Decisions Re Criminal Matters and Termination of Father's Parental Rights - California Case Law
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Decisions Re Criminal Matters and Termination of Father's Parental Rights

In In re Marriage of Jill & Victor D., No. C062388, the Third District faced a challenge to the juvenile court's judgment terminating a father's parental rights so the minors could be adopted by their stepfather.  In affirming the judgment, the court held that the court properly held that the circumstances by which the minors' mother initially assumed sole physical custody of them was irrelevant to the determination whether the father left the minors within the meaning of the statutory scheme.  Furthermore, the court held that the father's claim that there was insufficient evidence to support the juvenile court's finding that he left the minors for one year with the intent to abandon them during that time is rejected.     

In People v. Wilkinson, No. F057537, the Fifth District faced a challenge to the trial court's order to have petitioner committed to the California Department of Developmental Services for placement.  In reversing the commitment order, the court held that the trial court erred in accepting the attorney's waiver of petitioner's right to be present at the hearing over her objection, and this error was not harmless.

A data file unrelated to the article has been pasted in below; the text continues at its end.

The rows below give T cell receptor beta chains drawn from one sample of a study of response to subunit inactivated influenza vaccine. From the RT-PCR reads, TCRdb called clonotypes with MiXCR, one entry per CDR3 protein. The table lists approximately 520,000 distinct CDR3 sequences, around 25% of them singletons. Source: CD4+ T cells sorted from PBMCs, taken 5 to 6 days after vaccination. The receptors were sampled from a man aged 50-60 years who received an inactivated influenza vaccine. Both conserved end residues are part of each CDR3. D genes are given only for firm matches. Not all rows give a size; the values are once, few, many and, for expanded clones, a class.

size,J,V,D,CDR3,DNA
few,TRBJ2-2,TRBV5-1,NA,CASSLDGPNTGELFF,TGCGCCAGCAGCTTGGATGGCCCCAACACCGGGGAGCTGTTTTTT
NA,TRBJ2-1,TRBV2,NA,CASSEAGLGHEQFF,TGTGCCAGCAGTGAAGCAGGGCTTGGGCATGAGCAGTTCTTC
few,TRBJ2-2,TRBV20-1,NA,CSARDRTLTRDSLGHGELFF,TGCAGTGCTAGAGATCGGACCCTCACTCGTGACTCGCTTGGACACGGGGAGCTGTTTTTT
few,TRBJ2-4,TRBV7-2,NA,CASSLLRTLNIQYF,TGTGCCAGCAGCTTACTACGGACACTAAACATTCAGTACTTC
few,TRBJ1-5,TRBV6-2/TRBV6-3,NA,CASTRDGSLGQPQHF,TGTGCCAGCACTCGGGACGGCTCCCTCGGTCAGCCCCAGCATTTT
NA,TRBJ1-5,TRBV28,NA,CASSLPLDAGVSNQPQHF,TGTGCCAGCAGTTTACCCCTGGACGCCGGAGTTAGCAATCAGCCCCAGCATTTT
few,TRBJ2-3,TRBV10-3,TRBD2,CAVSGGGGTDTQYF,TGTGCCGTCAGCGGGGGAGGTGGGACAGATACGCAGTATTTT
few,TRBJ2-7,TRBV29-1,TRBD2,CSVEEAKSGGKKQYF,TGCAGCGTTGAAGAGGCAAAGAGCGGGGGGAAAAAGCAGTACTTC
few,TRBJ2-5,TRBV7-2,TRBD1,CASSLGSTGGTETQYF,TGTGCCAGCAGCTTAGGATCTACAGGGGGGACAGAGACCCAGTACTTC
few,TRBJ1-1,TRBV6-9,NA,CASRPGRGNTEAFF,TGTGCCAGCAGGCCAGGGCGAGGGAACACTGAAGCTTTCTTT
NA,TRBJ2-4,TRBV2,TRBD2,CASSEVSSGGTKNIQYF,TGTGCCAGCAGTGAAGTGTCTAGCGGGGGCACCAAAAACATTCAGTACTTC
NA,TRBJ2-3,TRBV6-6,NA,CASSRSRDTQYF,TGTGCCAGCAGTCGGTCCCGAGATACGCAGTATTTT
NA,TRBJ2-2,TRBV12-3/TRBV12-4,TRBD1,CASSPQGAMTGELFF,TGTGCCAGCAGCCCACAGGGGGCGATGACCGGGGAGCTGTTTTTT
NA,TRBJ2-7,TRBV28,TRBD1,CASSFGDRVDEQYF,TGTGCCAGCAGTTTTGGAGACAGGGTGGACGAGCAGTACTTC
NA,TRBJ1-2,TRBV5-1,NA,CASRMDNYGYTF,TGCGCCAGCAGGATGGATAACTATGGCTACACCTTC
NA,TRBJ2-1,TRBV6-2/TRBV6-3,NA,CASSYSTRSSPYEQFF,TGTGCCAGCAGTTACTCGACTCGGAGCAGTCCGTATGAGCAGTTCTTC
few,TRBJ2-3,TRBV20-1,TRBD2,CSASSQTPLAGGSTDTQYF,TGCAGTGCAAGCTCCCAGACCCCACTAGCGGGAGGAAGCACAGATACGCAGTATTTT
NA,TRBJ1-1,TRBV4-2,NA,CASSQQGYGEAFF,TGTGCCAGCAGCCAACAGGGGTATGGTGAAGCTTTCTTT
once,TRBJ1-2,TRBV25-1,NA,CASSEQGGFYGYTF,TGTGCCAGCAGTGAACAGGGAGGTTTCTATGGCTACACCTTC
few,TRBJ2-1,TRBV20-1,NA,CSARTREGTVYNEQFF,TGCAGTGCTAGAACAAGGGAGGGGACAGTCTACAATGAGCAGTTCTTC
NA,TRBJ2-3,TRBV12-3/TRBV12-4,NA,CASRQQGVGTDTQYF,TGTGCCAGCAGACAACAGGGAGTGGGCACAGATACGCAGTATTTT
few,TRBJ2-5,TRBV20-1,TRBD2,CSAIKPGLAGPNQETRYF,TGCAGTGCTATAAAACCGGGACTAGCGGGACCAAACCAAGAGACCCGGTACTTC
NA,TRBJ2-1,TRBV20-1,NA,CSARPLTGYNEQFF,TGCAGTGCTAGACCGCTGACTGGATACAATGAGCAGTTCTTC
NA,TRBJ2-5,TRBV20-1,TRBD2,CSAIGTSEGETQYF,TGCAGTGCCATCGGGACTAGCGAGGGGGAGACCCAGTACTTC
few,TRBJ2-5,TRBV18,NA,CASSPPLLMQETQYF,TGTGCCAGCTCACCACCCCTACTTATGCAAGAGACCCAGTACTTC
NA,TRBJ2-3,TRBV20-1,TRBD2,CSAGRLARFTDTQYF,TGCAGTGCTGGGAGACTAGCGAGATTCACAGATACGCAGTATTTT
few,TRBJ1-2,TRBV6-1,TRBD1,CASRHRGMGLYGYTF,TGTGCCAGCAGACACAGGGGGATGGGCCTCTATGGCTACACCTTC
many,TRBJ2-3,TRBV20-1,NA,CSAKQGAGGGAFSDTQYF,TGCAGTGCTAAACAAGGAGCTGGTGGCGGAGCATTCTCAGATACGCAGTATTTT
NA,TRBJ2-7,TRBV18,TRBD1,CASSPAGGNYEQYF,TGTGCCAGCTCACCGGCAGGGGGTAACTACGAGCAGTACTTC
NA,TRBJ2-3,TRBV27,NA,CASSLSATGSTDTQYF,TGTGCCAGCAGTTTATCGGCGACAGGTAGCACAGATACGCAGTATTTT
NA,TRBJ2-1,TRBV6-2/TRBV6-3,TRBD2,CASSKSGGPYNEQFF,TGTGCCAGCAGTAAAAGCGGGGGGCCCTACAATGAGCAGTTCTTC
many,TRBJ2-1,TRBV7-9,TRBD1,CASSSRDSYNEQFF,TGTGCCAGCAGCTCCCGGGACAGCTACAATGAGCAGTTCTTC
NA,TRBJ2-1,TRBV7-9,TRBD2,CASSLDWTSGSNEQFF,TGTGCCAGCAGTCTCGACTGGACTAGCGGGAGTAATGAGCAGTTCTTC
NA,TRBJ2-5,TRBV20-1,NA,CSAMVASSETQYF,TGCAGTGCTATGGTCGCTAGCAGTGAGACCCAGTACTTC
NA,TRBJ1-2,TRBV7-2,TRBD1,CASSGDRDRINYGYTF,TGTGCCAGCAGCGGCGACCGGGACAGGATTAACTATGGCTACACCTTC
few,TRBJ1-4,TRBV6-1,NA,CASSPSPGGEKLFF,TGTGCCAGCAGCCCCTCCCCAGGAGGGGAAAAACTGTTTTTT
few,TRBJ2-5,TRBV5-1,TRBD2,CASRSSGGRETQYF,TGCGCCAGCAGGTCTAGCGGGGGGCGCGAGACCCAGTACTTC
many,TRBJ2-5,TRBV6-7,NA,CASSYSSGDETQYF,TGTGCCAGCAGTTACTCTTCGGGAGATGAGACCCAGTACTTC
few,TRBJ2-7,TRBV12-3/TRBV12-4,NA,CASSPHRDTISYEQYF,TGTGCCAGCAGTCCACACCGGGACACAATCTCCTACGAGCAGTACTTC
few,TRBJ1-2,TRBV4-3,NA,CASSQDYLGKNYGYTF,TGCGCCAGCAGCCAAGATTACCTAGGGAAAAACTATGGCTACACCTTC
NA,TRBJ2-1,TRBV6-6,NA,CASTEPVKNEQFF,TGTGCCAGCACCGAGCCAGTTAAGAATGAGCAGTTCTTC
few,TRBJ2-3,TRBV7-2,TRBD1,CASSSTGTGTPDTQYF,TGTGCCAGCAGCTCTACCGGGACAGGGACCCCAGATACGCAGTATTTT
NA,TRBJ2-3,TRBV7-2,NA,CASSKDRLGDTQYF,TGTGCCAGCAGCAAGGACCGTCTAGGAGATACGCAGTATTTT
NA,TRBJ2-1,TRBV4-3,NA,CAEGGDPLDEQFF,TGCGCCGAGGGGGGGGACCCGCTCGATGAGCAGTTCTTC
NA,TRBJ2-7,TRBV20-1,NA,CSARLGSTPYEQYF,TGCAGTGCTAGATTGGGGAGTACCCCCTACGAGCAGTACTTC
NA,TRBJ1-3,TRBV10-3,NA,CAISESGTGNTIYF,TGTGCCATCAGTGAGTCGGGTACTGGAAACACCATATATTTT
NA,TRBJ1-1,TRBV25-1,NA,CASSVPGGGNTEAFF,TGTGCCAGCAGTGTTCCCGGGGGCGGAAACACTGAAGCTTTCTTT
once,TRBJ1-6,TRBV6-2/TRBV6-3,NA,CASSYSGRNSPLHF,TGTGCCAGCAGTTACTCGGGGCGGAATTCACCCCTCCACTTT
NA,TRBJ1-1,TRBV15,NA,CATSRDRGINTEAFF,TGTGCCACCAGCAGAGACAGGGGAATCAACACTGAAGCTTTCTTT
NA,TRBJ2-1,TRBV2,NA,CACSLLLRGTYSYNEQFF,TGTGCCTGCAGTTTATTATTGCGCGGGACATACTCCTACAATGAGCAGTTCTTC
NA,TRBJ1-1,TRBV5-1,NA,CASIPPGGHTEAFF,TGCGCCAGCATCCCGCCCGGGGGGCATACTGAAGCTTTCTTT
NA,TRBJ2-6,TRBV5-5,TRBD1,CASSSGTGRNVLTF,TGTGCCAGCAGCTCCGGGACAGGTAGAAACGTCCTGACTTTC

In People v. Beckley, No. B212529, the First District faced a challenge to a conviction of two defendants for first degree murder and other crimes involving rival gang members.  In affirming the convictions, the court held that, although the prosecutions' failure to authenticate a photograph and "gang roster" downloaded from internet web sites should have barred their admission,  the error was harmless as to both defendants.   

People v. Johnson, No. A123469, the court faced a challenge to a conviction of defendant for attempted murder of his girlfriend and related charges.  In affirming the conviction, the court held that Evidence Code section 1109 is constitutional on its face.  Furthermore, the court held that the remoteness of the prior acts of domestic violence did not render application of section 1109 unconstitutional, and that the trial court did not abuse its discretion in admitting that evidence.  The court went on to conclude that the trial court did not abuse its discretion in determining that the evidence was not substantially more prejudicial than probative under section 352 and section 1109(a), that the court properly determined that admission of the evidence was "in the interest of justice" under section 1109(c), and that any hypothesized error in the admission of evidence was harmless.  Finally, the court held that the trial court's ruling under section 1101(b) was proper, and any instructional error on this point was harmless.     

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